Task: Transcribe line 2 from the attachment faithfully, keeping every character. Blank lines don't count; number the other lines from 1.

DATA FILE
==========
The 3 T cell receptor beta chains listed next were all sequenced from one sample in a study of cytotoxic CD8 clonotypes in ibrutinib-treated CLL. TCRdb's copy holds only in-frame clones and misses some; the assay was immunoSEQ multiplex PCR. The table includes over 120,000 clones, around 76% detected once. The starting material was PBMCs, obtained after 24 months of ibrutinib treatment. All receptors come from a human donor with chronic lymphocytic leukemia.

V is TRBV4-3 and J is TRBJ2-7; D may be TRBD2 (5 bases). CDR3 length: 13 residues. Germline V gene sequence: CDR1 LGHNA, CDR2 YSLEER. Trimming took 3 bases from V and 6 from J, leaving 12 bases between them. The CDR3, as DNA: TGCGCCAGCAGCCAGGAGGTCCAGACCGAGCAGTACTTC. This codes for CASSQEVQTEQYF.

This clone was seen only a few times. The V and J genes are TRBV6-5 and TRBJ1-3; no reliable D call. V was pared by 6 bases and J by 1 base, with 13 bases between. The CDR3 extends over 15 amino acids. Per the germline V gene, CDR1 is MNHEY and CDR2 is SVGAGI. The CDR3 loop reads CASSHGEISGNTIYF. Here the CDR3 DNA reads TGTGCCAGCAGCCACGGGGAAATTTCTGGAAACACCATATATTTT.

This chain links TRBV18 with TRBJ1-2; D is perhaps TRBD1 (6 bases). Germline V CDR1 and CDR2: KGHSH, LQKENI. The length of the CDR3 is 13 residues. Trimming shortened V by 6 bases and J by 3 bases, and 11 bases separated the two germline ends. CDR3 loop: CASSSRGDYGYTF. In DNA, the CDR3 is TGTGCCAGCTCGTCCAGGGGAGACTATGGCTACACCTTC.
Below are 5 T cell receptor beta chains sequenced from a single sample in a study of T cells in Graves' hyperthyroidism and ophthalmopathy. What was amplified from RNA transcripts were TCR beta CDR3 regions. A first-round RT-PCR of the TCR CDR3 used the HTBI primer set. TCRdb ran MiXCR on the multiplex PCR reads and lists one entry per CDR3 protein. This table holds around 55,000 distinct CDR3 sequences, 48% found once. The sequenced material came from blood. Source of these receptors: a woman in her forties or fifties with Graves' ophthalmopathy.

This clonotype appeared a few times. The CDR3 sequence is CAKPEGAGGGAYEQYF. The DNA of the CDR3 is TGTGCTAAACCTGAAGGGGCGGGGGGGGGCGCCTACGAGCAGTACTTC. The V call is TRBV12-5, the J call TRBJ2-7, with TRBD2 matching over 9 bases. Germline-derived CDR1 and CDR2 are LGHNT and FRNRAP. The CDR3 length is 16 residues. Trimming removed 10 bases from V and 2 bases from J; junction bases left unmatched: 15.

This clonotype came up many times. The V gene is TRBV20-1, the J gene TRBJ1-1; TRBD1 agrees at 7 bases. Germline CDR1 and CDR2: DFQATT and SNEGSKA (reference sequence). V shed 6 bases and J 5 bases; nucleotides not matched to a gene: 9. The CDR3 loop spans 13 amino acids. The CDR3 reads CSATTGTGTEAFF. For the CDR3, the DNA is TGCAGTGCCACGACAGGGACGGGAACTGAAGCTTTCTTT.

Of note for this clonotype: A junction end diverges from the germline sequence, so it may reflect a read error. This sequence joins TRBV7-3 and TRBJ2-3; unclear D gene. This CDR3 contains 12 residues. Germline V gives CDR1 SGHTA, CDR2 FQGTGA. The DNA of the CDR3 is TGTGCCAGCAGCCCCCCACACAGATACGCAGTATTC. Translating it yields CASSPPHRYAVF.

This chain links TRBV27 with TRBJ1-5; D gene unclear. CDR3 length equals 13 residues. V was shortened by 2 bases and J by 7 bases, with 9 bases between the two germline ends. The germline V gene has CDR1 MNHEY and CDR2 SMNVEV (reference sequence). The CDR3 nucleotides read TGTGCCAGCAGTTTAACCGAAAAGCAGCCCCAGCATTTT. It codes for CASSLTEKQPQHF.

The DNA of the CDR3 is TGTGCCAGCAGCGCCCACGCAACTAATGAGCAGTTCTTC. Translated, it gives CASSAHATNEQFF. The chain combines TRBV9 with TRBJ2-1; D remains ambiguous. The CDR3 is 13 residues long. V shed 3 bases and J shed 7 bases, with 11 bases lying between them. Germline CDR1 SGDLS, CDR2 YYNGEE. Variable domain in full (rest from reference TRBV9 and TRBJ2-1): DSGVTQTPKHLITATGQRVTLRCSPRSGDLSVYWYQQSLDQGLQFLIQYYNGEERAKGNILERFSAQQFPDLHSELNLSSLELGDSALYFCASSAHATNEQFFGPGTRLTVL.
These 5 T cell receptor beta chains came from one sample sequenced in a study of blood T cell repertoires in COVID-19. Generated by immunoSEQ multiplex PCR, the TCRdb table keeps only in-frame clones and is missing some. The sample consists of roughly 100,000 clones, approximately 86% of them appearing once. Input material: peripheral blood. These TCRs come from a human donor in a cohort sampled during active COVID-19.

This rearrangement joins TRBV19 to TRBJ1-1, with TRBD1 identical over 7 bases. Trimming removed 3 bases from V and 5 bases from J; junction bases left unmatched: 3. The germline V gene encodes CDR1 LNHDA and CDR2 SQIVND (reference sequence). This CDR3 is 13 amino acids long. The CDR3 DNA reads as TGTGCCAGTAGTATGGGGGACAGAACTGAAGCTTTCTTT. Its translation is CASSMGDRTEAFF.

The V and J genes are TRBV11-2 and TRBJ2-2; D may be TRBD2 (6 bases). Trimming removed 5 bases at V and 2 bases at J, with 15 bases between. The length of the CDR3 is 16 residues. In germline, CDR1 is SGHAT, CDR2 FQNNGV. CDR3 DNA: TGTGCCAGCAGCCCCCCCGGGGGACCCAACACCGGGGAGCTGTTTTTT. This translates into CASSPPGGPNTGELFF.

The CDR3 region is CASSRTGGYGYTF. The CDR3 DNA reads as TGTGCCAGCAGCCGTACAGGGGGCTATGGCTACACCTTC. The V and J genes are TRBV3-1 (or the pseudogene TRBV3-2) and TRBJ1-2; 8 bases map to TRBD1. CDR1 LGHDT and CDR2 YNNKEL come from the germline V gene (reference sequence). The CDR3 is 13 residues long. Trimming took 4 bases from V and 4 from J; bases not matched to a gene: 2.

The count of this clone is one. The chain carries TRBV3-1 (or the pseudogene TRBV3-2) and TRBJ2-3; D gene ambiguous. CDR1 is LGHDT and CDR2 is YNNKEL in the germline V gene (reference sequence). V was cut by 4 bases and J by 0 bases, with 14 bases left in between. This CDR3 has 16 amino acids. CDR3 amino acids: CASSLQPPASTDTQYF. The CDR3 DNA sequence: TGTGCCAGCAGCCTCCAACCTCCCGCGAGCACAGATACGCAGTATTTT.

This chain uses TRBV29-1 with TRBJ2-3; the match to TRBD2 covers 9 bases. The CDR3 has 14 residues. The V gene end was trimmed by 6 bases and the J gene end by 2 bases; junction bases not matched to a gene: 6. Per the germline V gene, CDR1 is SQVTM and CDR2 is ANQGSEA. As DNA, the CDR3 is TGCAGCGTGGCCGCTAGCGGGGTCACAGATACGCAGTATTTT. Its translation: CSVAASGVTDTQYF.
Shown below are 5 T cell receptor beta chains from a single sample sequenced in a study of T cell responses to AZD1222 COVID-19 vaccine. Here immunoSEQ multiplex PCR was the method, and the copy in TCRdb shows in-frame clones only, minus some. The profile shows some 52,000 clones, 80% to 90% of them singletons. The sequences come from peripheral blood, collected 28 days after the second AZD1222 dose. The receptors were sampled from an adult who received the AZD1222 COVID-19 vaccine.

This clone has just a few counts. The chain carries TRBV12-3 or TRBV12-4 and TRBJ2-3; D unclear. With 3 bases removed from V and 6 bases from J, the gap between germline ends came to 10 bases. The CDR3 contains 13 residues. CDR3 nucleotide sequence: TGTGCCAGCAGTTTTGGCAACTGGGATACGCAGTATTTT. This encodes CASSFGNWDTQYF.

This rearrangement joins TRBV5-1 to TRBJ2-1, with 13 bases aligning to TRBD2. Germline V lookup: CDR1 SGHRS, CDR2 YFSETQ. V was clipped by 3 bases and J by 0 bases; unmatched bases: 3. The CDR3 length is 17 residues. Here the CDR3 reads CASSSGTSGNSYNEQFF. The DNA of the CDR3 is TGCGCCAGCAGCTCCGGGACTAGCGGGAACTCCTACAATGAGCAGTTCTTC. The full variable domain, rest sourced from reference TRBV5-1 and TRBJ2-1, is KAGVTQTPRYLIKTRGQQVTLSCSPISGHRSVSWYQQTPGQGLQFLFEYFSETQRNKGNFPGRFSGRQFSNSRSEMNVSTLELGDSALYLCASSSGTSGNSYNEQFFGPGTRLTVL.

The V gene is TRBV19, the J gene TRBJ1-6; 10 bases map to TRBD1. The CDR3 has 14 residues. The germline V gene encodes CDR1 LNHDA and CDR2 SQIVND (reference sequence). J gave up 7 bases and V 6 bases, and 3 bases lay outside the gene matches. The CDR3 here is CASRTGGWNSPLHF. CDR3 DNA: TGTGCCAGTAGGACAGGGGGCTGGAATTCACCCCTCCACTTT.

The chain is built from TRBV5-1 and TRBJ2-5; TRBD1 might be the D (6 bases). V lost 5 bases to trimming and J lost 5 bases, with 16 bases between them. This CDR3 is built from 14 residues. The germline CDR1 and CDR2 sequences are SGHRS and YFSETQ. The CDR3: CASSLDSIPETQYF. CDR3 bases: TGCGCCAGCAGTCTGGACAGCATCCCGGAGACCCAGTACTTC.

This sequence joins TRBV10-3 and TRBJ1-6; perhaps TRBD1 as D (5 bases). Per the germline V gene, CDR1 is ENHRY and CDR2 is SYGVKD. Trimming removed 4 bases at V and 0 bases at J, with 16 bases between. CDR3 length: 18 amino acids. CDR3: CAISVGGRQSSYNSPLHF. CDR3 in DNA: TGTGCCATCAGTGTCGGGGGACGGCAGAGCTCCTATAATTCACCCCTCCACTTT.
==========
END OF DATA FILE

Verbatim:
V is TRBV4-3 and J is TRBJ2-7; D may be TRBD2 (5 bases). CDR3 length: 13 residues. Germline V gene sequence: CDR1 LGHNA, CDR2 YSLEER. Trimming took 3 bases from V and 6 from J, leaving 12 bases between them. The CDR3, as DNA: TGCGCCAGCAGCCAGGAGGTCCAGACCGAGCAGTACTTC. This codes for CASSQEVQTEQYF.